Cat’s whiskers wildflower. Captured at Florida Botanical Gardens in Largo, Florida, USA. Cat’s Whiskers (Orthosiphon stamineus) has elongated white flowers. This is a medicinal herb in the mint family that is used for making Java tea. 105 views as of Feb. 6, 2012
Featured in—Wildflowers of the World-Feb. 4, 2011!
From Dave’s Garden website: davesgarden.com
Parts of plant are poisonous if ingested
Late Summer/Early Fall
This plant is attractive to bees, butterflies and/or birds
Requires consistently moist soil; do not let dry out between waterings
Comment from webiste:
On Feb 17, 2006, ForestExplorers from Penang
How can this plant be dangerous if it can be brew as tea? I personnally use the dried leaves to brew tea. The tea is light golden color and it is very effective for controlling diabeties. Normal people (like myself) without diabeties can also consume the tea without any side effect. It has cleansing effect on our kidneys.
Plant is easily propagated by the cut stem. Easily grow and needs sunshine and water.
From Vanilla Seven Blogsite; www.vanillaseven.com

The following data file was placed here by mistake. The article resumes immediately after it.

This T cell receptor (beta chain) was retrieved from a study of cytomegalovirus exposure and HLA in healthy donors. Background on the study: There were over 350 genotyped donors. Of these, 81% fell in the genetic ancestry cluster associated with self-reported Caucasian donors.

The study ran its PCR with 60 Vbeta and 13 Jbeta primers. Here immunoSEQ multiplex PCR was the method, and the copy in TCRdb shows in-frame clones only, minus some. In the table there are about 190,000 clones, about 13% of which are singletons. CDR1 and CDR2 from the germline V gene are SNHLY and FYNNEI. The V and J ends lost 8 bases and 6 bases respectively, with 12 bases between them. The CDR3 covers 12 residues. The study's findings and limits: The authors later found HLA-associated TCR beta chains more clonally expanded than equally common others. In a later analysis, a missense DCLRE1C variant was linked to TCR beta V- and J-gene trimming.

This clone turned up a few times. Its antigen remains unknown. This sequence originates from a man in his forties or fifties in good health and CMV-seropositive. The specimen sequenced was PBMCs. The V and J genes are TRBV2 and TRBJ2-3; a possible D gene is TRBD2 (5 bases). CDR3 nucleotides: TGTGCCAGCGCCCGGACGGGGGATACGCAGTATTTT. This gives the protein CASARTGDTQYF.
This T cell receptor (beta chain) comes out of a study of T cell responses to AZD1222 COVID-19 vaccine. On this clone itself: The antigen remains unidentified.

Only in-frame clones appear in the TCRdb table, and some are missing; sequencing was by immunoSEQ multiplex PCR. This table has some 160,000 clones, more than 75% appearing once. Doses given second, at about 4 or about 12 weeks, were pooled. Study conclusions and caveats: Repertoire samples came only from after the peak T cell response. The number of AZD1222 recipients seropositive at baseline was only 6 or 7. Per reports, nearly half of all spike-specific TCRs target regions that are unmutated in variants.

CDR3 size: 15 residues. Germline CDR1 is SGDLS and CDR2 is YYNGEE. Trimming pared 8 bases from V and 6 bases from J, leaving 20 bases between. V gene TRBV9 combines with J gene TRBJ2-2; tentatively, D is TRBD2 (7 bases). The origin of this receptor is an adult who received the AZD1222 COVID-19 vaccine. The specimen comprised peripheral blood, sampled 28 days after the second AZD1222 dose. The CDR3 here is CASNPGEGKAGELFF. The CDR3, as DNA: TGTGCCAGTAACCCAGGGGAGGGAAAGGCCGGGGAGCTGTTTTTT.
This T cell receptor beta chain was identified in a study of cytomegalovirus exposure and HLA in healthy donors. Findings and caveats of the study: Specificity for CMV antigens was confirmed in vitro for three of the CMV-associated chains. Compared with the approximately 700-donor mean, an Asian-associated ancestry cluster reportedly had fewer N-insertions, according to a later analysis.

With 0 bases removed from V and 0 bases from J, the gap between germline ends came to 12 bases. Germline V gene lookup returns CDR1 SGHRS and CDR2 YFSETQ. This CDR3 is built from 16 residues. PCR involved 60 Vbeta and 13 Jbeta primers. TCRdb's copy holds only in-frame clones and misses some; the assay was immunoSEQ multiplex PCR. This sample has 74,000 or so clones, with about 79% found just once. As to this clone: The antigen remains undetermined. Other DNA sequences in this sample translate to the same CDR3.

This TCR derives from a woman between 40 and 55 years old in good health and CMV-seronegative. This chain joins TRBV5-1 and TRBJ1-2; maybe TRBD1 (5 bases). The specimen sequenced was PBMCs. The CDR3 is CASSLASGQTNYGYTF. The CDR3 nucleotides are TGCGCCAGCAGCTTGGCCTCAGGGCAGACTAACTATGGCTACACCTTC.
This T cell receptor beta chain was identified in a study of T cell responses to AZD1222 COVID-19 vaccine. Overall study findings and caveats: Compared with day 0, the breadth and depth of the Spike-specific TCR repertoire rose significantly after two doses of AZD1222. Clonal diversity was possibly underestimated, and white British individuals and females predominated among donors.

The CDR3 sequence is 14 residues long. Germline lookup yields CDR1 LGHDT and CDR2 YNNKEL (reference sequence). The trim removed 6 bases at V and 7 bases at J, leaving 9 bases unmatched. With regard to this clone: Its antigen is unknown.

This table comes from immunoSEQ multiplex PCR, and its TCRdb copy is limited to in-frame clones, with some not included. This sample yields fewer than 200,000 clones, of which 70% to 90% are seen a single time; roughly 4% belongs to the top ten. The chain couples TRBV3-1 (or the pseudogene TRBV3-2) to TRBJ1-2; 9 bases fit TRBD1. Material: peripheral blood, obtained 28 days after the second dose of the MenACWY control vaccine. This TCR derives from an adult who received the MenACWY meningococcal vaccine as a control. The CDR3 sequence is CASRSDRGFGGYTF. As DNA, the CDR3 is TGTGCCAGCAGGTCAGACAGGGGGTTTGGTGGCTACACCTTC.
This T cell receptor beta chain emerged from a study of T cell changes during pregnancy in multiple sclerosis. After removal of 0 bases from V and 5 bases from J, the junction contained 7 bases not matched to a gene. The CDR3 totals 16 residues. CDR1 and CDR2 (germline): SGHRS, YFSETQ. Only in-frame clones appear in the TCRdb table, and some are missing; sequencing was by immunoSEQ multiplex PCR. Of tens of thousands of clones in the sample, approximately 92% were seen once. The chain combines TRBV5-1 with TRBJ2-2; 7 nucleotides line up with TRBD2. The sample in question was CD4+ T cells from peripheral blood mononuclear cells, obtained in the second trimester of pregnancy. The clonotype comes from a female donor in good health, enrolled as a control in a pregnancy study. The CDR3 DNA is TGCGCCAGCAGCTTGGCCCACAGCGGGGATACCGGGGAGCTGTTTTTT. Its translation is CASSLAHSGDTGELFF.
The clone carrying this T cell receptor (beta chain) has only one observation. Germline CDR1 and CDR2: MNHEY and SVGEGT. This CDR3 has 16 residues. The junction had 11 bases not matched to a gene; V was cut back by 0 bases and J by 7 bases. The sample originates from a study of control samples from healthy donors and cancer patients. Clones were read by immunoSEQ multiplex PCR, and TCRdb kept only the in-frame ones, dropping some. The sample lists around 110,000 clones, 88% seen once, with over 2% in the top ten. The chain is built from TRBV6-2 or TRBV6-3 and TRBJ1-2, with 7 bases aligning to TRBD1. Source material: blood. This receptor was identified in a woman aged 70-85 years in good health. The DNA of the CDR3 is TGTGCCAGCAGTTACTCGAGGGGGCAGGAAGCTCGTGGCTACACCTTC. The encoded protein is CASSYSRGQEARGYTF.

A tradition of use in Thailand, Malaysia and Indonesia for several centuries. Cat’s Whiskers is an esteemed tea for kidney diseases, disorders causing wasting disease, dysuria, and for the treatment of kidney and urinary stones or discharge. Recent research in south east Asia with trials over 1-6 months, showed that patients taking it as a tea made with 4g dried leaf to 750 ml of boiling water, released urinary stones 0.5cm in size for 40% of the patients, and another 20% of the patients found that all pain was gone after the treatment.
Leaves can be used fresh, or dried as an infusion or decoction. The crushed, dried leaves may be encapsulated; the active ingredient retaining its properties for several years when stored in cool, dry conditions. The herb is also used for gallstones. Use 15-20 fresh leaves, a ‘finger knob’ of fresh turmeric, 7 cloves of garlic, and 1 litre of water, simmer 10- 15 minutes, strain. Half the decoction is drunk in the morning and half in the afternoon.
For rheumatic pains and coughs, a cup of tea is made with 15-20 leaves, drinking 1-2 cups a day.